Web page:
Leslie Wainwright

Background: Leslie is part of RTI’s Innovation Advisors team where she is tasked with increasing our presence in the health sector. She specializes in emerging technology trends, business model creation, and innovation capacity across the health ecosystem. (Full Bio)

Areas of Expertise: Health care strategy, business model innovation, emerging technologies, design thinking

Contact: lwainwright@rti.org

What was your primary reason for attending SXSW?

Health care is undergoing unprecedented change. Thriving during this time of uncertainty is going to require that technology developers push their limits and create new tools and cutting-edge solutions. Similarly, care providers are going to need to openly embrace new ways of working and recognize that technology has a pivotal role to play in enhancing their delivery of high value health care.

There is no shortage of health care conferences, but most are very deep in a specific topic area. SXSW, by design, is cross-cutting and allows participants access to global experts from different industry sectors who offer multiple opinions on what the future holds. Technology experts also share provocative perspectives on how disruptive platforms will evolve. After attending enough sessions, one can see recurring themes and essential interdependencies that will influence how quickly specific technologies will develop enough to have a meaningful impact.

  • Pediatric Innovation Competition—This full-day event brought leading children’s hospitals and entrepreneurs together. Although there is nothing novel [anymore] about pitch competitions, holding one to specifically promote pediatric technologies is indeed notable. Pediatrics inventors have struggled mightily, since the market potential is limited. It is not uncommon for promising tools to never make it to market because the return-on-investment (ROI) economics don’t work. SXSW aims to do their part. This program convenes inventors, venture investors, and hospital innovation executives. If the history of success of past challenge winners is any indication, this inspirational program at SXSW is doing its small part to move the field of pediatrics forward.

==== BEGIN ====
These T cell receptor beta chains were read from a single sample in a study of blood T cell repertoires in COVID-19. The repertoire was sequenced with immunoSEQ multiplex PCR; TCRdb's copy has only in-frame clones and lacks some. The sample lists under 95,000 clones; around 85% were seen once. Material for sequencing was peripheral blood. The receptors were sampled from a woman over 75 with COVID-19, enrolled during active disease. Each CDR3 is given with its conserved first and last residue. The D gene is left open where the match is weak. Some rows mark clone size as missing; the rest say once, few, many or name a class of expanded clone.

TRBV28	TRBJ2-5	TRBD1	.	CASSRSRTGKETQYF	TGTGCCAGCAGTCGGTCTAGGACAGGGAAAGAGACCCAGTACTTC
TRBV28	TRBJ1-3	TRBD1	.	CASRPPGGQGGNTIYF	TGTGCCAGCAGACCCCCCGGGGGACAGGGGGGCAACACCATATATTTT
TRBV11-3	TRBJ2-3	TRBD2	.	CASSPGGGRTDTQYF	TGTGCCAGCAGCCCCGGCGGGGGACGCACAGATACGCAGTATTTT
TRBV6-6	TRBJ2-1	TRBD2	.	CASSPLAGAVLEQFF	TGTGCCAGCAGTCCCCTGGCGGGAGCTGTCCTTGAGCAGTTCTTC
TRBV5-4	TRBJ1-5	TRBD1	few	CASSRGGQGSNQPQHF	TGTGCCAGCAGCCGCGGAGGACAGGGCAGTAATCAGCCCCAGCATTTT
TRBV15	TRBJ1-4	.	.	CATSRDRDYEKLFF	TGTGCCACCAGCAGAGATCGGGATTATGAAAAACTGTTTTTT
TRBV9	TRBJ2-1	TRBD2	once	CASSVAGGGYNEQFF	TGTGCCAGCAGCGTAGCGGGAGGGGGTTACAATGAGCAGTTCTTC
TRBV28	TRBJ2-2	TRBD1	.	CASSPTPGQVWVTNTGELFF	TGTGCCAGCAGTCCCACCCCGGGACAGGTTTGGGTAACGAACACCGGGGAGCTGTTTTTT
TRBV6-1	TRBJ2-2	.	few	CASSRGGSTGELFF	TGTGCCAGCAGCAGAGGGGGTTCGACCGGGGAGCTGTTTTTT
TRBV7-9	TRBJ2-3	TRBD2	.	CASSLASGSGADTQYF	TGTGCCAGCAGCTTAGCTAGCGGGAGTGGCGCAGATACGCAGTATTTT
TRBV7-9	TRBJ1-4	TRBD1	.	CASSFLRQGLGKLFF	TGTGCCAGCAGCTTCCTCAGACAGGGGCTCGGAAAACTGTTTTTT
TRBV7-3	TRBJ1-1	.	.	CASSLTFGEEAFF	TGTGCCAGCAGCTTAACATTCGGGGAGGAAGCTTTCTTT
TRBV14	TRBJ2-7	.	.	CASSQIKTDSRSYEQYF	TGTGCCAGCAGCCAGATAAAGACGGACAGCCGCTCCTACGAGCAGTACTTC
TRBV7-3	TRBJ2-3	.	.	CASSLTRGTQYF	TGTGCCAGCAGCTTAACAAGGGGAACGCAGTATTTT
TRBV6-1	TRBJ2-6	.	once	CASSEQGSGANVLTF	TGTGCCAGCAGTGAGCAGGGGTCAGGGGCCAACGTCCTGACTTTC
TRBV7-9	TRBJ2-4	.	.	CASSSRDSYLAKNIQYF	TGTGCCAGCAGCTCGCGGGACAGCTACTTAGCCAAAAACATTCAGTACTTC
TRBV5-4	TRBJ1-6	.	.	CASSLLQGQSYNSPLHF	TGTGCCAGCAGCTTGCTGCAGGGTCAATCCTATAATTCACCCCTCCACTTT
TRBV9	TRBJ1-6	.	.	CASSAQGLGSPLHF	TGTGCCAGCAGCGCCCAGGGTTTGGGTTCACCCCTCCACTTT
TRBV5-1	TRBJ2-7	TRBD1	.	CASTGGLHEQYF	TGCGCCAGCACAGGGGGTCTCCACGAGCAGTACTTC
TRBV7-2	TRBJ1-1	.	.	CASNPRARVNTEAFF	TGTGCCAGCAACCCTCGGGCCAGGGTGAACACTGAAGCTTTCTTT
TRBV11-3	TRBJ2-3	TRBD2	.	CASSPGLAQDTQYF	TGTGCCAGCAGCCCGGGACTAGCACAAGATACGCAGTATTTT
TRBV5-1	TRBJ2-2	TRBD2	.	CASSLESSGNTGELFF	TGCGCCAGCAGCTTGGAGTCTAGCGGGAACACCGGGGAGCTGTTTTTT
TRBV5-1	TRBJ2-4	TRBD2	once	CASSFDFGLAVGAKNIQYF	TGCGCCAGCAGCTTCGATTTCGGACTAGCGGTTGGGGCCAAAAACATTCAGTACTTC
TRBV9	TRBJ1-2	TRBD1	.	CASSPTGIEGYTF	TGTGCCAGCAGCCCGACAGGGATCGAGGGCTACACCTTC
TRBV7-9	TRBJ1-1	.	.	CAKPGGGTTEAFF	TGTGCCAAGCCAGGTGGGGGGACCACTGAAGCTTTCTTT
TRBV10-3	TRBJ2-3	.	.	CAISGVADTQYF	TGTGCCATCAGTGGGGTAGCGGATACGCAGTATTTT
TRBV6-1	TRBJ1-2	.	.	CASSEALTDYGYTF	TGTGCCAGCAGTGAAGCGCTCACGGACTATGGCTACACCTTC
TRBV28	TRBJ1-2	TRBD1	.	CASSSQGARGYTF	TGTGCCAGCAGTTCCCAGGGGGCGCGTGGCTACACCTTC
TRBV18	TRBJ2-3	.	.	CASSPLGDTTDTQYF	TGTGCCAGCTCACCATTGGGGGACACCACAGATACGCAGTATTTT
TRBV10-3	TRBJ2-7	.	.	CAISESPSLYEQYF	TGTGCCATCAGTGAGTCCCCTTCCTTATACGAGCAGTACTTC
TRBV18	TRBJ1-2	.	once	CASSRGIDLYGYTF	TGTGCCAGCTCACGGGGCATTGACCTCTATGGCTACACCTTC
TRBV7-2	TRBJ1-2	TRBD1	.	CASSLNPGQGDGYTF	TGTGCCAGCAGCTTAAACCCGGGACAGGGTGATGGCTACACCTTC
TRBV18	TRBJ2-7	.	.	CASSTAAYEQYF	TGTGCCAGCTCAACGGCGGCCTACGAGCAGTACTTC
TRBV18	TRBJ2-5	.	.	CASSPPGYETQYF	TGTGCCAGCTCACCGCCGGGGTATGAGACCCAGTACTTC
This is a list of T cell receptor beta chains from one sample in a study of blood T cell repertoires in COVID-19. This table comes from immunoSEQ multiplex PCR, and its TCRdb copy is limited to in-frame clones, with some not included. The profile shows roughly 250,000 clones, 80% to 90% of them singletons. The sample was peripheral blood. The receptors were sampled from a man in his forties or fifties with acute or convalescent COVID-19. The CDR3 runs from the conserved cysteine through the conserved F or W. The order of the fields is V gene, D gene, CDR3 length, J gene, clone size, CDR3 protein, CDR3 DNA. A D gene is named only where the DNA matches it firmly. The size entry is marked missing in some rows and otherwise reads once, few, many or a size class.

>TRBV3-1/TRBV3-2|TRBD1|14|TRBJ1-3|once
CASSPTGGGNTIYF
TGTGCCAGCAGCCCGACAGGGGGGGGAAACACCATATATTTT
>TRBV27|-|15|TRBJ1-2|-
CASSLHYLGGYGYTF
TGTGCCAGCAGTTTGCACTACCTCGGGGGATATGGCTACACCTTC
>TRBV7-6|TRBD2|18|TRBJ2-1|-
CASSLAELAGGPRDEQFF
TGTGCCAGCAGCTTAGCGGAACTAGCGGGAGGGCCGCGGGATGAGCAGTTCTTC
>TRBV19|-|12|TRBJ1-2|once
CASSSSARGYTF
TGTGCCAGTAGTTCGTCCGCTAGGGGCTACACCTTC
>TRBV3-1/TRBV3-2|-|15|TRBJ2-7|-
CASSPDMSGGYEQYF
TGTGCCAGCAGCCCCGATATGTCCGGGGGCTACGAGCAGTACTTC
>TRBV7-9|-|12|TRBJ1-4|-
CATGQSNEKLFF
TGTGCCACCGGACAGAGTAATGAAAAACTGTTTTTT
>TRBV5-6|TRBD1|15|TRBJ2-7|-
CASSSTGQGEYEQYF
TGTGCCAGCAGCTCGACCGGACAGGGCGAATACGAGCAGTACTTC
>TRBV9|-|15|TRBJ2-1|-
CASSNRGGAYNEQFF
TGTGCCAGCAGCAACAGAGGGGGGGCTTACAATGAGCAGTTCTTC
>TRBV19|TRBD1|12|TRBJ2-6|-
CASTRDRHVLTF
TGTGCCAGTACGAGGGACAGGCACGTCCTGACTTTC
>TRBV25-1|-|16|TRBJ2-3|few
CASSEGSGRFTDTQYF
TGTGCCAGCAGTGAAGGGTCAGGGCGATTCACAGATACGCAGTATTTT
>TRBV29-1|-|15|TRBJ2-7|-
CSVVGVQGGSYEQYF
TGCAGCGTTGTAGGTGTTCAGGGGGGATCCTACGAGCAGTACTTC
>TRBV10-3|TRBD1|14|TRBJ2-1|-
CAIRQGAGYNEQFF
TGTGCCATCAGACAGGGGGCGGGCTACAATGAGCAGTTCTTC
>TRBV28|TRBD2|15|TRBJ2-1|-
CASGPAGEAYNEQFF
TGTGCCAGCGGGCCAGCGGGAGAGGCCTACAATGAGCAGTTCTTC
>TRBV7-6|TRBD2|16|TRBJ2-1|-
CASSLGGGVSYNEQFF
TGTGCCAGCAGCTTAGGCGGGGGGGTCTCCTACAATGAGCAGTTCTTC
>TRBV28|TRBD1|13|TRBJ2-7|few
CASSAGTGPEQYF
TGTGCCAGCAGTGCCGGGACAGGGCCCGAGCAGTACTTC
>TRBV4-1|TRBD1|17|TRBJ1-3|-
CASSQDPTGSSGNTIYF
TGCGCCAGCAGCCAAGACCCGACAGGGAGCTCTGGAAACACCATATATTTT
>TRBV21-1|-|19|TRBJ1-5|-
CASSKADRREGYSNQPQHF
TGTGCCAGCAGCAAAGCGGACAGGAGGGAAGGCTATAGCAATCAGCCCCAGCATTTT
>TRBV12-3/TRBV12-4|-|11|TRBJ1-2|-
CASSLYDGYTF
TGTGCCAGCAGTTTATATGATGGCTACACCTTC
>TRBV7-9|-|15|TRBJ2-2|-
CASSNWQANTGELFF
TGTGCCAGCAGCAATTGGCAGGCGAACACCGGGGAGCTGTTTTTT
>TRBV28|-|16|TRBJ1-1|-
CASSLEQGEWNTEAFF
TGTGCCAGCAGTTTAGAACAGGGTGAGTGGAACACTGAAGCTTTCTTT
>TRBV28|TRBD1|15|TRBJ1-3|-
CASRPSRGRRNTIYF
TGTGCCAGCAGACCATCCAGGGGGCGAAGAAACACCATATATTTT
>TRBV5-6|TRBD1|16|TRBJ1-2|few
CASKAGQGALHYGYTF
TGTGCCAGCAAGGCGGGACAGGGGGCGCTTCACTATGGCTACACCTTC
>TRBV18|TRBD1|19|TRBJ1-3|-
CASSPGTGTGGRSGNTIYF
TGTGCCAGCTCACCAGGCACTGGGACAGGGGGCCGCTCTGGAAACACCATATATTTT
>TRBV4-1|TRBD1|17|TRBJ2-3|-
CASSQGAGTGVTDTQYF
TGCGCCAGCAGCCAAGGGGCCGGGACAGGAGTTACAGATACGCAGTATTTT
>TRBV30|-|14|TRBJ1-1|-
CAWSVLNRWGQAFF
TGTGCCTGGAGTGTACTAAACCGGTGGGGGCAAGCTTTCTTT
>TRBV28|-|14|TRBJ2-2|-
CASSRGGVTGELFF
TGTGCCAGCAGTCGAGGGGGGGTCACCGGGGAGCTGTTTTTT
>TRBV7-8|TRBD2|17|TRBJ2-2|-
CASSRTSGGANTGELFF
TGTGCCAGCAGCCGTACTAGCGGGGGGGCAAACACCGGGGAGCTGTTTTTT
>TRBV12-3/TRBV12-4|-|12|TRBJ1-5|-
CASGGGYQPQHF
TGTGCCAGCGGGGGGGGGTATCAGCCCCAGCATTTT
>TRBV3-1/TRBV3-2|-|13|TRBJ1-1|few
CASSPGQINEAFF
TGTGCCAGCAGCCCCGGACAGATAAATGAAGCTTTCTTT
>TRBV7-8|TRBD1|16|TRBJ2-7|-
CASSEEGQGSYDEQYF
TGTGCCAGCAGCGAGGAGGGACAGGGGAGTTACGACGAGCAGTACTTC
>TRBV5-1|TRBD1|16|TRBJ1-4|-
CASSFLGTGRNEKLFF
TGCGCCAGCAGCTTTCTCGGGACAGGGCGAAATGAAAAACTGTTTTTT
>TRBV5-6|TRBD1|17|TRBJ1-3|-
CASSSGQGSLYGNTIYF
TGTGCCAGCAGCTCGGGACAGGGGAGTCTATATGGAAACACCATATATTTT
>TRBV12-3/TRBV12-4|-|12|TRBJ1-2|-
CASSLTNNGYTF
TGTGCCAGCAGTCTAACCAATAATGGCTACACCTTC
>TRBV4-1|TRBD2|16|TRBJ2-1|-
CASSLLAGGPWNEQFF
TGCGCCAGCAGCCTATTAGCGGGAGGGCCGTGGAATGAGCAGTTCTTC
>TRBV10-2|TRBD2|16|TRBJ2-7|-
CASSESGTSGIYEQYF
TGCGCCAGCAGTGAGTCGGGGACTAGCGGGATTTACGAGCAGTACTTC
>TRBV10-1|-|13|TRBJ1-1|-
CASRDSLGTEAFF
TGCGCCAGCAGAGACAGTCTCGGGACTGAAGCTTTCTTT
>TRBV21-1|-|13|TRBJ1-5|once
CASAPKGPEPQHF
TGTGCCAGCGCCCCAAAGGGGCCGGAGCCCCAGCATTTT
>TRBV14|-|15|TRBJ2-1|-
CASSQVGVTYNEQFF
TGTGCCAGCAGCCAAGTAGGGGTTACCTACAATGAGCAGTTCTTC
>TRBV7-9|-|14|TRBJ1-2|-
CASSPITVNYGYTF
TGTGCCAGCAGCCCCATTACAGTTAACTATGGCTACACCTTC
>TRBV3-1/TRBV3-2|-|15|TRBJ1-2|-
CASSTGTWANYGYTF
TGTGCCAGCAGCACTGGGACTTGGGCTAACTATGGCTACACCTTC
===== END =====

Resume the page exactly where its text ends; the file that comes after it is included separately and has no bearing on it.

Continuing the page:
• Space Health—This program talked about health care in a tin can and showcased specific ways that solving for health needs in space is having a direct impact on delivery of health care on Earth. Dorit Donoviel, who leads the venture arm of NASA’s program for translational research, led Bill Cohen, Esther Dyson, Mike McConnell, and Lee Shapiro in a conversation that addressed the challenges of data transmission, engineering complexities at zero gravity, next-generation wearables, and the essentials of extreme battery life. I left in awe of human ingenuity and excited that we’re actively working to develop health technologies needed for deep space missions.